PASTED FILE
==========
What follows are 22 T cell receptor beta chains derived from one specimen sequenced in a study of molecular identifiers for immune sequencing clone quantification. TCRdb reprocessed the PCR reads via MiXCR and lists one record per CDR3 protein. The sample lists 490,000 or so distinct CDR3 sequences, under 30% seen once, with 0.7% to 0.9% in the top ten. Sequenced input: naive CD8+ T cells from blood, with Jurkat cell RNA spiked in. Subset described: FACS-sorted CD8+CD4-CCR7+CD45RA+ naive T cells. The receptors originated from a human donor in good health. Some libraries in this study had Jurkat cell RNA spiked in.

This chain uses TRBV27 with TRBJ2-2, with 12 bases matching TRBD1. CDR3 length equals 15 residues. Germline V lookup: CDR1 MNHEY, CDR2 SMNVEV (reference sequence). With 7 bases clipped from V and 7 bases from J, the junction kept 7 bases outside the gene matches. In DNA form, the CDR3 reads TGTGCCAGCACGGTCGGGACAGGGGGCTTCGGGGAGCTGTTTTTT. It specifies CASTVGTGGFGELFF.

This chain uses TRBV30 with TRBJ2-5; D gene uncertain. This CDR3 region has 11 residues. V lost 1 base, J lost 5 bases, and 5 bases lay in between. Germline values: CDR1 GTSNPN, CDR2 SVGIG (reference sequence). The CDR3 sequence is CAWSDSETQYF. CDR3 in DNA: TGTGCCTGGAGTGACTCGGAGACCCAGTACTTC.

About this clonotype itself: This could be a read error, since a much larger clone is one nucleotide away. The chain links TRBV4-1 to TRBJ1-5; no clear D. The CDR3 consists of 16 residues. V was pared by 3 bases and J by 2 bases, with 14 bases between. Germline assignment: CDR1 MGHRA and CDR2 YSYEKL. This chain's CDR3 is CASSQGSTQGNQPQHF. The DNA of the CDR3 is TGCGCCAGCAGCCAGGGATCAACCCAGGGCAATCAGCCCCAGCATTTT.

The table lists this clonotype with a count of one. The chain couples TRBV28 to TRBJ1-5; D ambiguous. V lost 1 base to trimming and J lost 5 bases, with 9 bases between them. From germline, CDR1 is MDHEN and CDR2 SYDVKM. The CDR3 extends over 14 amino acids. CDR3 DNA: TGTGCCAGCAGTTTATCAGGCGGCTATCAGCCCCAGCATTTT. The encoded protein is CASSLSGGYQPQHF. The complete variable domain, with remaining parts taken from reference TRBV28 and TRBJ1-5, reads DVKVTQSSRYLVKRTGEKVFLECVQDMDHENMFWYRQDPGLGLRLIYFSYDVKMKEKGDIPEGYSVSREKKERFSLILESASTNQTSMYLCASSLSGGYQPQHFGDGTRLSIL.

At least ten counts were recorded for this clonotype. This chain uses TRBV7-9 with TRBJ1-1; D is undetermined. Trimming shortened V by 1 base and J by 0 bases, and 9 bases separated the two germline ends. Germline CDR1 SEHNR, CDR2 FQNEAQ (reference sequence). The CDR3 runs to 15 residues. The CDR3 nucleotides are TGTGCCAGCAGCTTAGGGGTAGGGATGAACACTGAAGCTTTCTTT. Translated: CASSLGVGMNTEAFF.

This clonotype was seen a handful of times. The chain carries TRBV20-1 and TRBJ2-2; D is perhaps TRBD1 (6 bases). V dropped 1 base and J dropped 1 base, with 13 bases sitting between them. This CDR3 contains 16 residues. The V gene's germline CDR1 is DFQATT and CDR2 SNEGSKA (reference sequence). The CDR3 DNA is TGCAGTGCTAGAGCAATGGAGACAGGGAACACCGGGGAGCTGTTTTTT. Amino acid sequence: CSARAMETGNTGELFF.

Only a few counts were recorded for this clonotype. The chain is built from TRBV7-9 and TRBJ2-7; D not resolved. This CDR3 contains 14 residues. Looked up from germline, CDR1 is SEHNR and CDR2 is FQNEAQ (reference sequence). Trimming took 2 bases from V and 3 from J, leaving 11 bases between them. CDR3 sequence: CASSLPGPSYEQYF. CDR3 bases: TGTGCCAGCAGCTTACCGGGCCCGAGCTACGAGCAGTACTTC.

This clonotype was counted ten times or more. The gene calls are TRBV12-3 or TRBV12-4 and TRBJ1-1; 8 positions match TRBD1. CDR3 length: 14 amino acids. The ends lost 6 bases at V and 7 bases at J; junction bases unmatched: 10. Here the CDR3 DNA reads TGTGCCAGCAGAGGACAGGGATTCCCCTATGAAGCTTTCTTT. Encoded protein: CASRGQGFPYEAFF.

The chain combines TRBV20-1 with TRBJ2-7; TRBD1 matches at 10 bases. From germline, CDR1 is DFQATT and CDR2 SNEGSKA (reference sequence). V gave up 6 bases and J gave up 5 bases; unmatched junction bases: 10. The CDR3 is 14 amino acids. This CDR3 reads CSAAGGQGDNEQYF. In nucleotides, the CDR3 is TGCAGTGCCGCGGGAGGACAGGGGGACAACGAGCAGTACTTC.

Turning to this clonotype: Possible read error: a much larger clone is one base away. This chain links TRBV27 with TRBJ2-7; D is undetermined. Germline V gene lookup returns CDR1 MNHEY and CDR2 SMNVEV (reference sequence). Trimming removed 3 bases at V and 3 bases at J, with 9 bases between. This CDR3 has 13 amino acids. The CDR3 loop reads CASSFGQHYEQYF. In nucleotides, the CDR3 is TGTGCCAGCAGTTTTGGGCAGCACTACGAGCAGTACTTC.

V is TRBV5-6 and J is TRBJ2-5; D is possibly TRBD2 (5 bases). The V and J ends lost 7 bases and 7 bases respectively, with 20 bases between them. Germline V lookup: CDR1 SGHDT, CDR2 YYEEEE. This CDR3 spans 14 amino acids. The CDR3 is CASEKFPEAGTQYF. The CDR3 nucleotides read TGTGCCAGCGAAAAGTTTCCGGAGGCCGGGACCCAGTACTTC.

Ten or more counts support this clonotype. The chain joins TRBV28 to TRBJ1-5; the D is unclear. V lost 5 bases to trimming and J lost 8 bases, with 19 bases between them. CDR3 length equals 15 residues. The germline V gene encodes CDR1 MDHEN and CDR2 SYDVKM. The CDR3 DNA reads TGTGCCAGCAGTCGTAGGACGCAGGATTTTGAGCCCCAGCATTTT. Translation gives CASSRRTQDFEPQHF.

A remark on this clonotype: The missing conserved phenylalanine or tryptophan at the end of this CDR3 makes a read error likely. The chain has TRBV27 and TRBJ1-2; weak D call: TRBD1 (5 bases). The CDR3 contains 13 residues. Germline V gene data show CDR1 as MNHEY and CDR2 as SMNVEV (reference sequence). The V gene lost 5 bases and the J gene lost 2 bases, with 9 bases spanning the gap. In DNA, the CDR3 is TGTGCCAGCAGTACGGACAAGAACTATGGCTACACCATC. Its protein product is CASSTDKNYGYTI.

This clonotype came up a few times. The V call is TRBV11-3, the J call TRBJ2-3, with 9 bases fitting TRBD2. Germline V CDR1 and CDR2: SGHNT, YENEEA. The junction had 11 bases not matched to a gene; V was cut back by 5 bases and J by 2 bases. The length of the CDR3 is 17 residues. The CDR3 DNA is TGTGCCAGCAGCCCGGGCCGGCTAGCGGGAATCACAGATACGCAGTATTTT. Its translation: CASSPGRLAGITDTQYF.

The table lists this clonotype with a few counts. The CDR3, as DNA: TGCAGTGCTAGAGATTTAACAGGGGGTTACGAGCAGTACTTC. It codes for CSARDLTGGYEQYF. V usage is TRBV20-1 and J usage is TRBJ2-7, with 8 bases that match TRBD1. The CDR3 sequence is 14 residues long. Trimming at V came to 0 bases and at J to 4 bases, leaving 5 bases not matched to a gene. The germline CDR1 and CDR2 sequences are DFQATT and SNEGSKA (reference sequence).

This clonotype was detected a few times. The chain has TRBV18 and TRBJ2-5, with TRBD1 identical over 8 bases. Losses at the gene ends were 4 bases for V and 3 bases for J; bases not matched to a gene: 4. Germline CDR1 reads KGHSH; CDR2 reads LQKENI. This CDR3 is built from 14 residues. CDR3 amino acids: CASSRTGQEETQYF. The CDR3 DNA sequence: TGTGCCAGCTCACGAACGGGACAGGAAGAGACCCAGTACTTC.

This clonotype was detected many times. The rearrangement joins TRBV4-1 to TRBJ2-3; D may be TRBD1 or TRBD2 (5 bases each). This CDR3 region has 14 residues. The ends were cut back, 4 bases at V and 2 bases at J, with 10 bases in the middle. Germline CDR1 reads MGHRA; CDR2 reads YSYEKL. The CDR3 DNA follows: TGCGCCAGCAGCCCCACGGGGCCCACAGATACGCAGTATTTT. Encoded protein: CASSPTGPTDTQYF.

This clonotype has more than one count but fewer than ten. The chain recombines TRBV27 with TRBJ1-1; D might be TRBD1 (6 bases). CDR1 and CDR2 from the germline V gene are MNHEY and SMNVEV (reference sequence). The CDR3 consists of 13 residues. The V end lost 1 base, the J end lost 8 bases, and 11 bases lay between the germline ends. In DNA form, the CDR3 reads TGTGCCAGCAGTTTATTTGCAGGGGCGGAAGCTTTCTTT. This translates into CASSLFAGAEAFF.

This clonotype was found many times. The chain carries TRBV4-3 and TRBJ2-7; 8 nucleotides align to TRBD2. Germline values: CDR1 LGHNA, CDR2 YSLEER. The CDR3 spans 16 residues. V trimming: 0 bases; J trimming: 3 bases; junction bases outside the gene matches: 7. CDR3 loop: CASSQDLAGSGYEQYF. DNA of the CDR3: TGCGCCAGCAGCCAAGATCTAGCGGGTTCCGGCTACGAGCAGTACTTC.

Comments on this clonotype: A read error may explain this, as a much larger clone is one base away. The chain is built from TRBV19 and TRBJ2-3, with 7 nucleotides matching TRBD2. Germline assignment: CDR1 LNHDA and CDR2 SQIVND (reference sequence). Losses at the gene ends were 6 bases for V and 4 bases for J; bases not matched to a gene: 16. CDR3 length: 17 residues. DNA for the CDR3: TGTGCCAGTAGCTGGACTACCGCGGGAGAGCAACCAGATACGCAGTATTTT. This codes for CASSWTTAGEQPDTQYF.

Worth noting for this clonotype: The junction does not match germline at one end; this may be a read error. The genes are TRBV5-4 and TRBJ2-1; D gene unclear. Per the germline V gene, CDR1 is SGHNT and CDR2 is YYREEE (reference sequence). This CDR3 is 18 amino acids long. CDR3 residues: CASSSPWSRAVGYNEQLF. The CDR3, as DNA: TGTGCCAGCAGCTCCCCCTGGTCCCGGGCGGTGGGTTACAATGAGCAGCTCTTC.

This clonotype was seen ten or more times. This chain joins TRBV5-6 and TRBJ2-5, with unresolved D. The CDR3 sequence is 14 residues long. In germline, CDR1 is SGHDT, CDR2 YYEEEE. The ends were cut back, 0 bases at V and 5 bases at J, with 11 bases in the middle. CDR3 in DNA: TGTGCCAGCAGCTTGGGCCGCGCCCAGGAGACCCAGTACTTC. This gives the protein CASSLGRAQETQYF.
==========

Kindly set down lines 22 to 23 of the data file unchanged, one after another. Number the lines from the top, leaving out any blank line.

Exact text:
Worth noting for this clonotype: The junction does not match germline at one end; this may be a read error. The genes are TRBV5-4 and TRBJ2-1; D gene unclear. Per the germline V gene, CDR1 is SGHNT and CDR2 is YYREEE (reference sequence). This CDR3 is 18 amino acids long. CDR3 residues: CASSSPWSRAVGYNEQLF. The CDR3, as DNA: TGTGCCAGCAGCTCCCCCTGGTCCCGGGCGGTGGGTTACAATGAGCAGCTCTTC.

This clonotype was seen ten or more times. This chain joins TRBV5-6 and TRBJ2-5, with unresolved D. The CDR3 sequence is 14 residues long. In germline, CDR1 is SGHDT, CDR2 YYEEEE. The ends were cut back, 0 bases at V and 5 bases at J, with 11 bases in the middle. CDR3 in DNA: TGTGCCAGCAGCTTGGGCCGCGCCCAGGAGACCCAGTACTTC. This gives the protein CASSLGRAQETQYF.